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Show Me the Science - Why Wash Your Hands?

Keeping hands clean is one of the most important steps we can take to avoid getting sick and spreading germs to others. Many diseases and conditions are spread by not washing hands with soap and clean, running water.

How germs get onto hands and make people sick

Feces (poop) from people or animals is an important source of germs like Salmonella, E. coli O157, and norovirus that cause diarrhea, and it can spread some respiratory infections like adenovirus and hand-foot-mouth disease. These kinds of germs can get onto hands after people use the toilet or change a diaper, but also in less obvious ways, like after handling raw meats that have invisible amounts of animal poop on them. A single gram of human feces—which is about the weight of a paper clip—can contain one trillion germs. Germs can also get onto hands if people touch any object that has germs on it because someone coughed or sneezed on it or was touched by some other contaminated object. When these germs get onto hands and are not washed off, they can be passed from person to person and make people sick.

Washing hands prevents illnesses and spread of infections to others

Handwashing with soap removes germs from hands.  This helps prevent infections because:

  • People frequently touch their eyes, nose, and mouth without even realizing it.  Germs can get into the body through the eyes, nose and mouth and make us sick.
  • Germs from unwashed hands can get into foods and drinks while people prepare or consume them. Germs can multiply in some types of foods or drinks, under certain conditions, and make people sick.    
  • Germs from unwashed hands can be transferred to other objects, like handrails, table tops, or toys, and then transferred to another person’s hands.
  • Removing germs through handwashing therefore helps prevent diarrhea and respiratory infections and may even help prevent skin and eye infections.

Teaching people about handwashing helps them and their communities stay healthy. Handwashing education in the community:

  • Reduces the number of people who get sick with diarrhea by 31%
  • Reduces diarrheal illness in people with weakened immune systems by 58%
  • Reduces respiratory illnesses, like colds, in the general population by 21%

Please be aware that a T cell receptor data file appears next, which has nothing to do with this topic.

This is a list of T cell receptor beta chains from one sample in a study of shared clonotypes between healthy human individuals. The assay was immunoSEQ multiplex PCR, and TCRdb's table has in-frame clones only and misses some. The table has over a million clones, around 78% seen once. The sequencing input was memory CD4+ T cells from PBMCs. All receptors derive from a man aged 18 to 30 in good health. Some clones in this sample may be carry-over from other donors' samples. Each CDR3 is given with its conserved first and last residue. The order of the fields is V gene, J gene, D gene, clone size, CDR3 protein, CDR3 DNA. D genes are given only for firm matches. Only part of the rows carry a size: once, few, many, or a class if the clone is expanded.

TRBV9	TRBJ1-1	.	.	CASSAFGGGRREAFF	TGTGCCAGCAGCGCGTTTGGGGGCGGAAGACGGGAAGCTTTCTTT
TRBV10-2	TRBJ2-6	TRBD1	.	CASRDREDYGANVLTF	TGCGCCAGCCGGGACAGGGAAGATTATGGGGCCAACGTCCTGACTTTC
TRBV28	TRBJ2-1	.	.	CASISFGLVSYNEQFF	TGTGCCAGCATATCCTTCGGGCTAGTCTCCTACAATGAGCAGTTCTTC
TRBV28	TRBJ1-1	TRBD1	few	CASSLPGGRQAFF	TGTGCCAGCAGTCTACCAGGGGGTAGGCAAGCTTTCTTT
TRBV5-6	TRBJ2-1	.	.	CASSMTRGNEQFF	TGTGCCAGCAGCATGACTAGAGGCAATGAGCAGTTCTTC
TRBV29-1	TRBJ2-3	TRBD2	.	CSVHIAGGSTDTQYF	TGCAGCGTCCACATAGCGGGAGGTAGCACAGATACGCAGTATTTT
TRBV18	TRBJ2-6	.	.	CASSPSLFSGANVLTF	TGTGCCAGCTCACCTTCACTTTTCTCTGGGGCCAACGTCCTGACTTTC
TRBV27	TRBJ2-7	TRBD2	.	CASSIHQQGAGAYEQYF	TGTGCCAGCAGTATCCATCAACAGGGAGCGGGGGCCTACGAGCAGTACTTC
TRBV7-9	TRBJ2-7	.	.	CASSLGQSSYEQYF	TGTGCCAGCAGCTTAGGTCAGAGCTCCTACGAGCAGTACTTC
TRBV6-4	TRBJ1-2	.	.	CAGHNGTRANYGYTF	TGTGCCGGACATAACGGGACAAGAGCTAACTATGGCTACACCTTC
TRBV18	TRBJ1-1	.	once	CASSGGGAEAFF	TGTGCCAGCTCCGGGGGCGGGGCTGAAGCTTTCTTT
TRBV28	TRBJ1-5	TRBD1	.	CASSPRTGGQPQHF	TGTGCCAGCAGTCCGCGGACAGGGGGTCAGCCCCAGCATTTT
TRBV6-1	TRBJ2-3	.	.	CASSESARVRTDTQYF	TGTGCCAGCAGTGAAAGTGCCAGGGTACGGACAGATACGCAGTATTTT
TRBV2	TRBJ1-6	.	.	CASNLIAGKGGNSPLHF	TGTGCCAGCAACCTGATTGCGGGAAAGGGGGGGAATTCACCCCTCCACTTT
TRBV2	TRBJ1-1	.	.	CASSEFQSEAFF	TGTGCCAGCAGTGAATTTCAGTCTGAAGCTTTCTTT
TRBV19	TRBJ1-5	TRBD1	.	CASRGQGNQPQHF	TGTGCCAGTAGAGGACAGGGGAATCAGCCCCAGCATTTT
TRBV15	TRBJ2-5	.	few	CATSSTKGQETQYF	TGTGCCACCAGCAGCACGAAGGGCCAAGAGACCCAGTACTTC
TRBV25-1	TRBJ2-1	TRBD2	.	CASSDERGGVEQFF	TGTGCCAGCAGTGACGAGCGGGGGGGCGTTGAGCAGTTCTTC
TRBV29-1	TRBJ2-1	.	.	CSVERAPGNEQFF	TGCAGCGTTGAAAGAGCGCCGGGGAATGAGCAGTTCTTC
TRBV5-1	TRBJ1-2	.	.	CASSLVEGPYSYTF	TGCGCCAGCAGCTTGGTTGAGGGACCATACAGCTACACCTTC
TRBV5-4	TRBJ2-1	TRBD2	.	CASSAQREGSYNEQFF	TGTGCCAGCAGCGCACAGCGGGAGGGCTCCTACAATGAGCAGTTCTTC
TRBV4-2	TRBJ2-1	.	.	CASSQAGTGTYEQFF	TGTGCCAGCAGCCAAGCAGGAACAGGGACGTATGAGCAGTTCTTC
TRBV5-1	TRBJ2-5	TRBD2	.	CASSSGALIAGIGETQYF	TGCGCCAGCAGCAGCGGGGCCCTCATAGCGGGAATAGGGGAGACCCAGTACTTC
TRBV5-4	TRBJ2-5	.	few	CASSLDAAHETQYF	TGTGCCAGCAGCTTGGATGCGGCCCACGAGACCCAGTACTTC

Not washing hands harms children around the world

About 2.2 million children under the age of 5 die each year from diarrheal diseases and pneumonia, the top two killers of young children around the world.

  • Handwashing with soap could protect about 1 out of every 3 young children who get sick with diarrhea and almost 1 out of 6 young children with respiratory infections like pneumonia.
  • Although people around the world clean their hands with water, very few use soap to wash their hands. Washing hands with soap removes germs much more effectively.
  • Handwashing education and access to soap in schools can help improve attendance.
  • Good handwashing early in life may help improve child development in some settings.

References
  1. Azor-Martínez E, Cobos-Carrascosa E, Gimenez-Sanchez F, Martínez-López JM, Garrido-Fernández P, Santisteban-Martínez J, Seijas-Vazquez ML, Campos-Fernandez MA, Bonillo-Perales A. Effectiveness of a multifactorial handwashing program to reduce school absenteeism due to acute gastroenteritis. Pediatr Infect Dis J. 2013 Oct 3.
  2. Bowen A, Agboatwalla M, Luby S, Tobery T, Ayers T, Hoekstra RM. Association between intensive handwashing promotion and child development in Karachi, Pakistan: a cluster randomized controlled trial. Arch Pediatr Adolesc Med. 2012 Nov;166(11):1037-44.
  3. Liu L, Johnson HL, Cousens S, Perin J, Scott S, Lawn JE, Rudan I, Campbell H, Cibulskis R, Li M, Mathers C, Black RE; Child Health Epidemiology Reference Group of WHO and UNICEF. Global, regional, and national causes of child mortality: an updated systematic analysis for 2010 with time trends since 2000. Lancet. 2012 Jun 9;379(9832):2151-61.
  4. Lau CH, Springston EE, Sohn MW, Mason I, Gadola E, Damitz M, Gupta RS. Hand hygiene instruction decreases illness-related absenteeism in elementary schools: a prospective cohort study. BMC Pediatr. 2012;12:52.
  5. Burton M, Cobb E, Donachie P, Judah G, Curtis V, Schmidt WP. The effect of handwashing with water or soap on bacterial contamination of hands. Int J Environ Res Public Health. 2011 Jan;8(1):97-104.
  6. Ejemot RI, Ehiri JE, Meremikwu MM, Critchley JA. Hand washing for preventing diarrhoea. Cochrane Database Syst Rev. 2008;1:CD004265.
  7. Aiello AE, Coulborn RM, Perez V, Larson EL. Effect of hand hygiene on infectious disease risk in the community setting: a meta-analysis. Am J Public Health. 2008;98(8):1372-81.
  8. Ejemot RI, Ehiri JE, Meremikwu MM, Critchley JA. Hand washing for preventing diarrhoea. Cochrane Database Syst Rev. 2008 Jan 23;(1):CD004265.
  9. Huang DB, Zhou J. Effect of intensive handwashing in the prevention of diarrhoeal illness among patients with AIDS: a randomized controlled study. J Med Microbiol. 2007;56(5):659-63.
  10. Rabie T and Curtis V. Handwashing and risk of respiratory infections: a quantitative systematic review.Trop Med Int Health. 2006 Mar;11(3):258-67.
  11. Franks AH, Harmsen HJM, Raangs GC, Jansen GJ, Schut F, Welling GW. Variations of bacterial populations in human feces measured by fluorescent in situ hybridization with group-specific 16S rRNA-targeted oligonucleotide probes. Appl Environ Microbiol. 1998;64(9):3336-3345.
  12. Master D, Hess Longe SH, Dickson H. Scheduled hand washing in an elementary school population. Fam Med. 1997;29(5):336-9.

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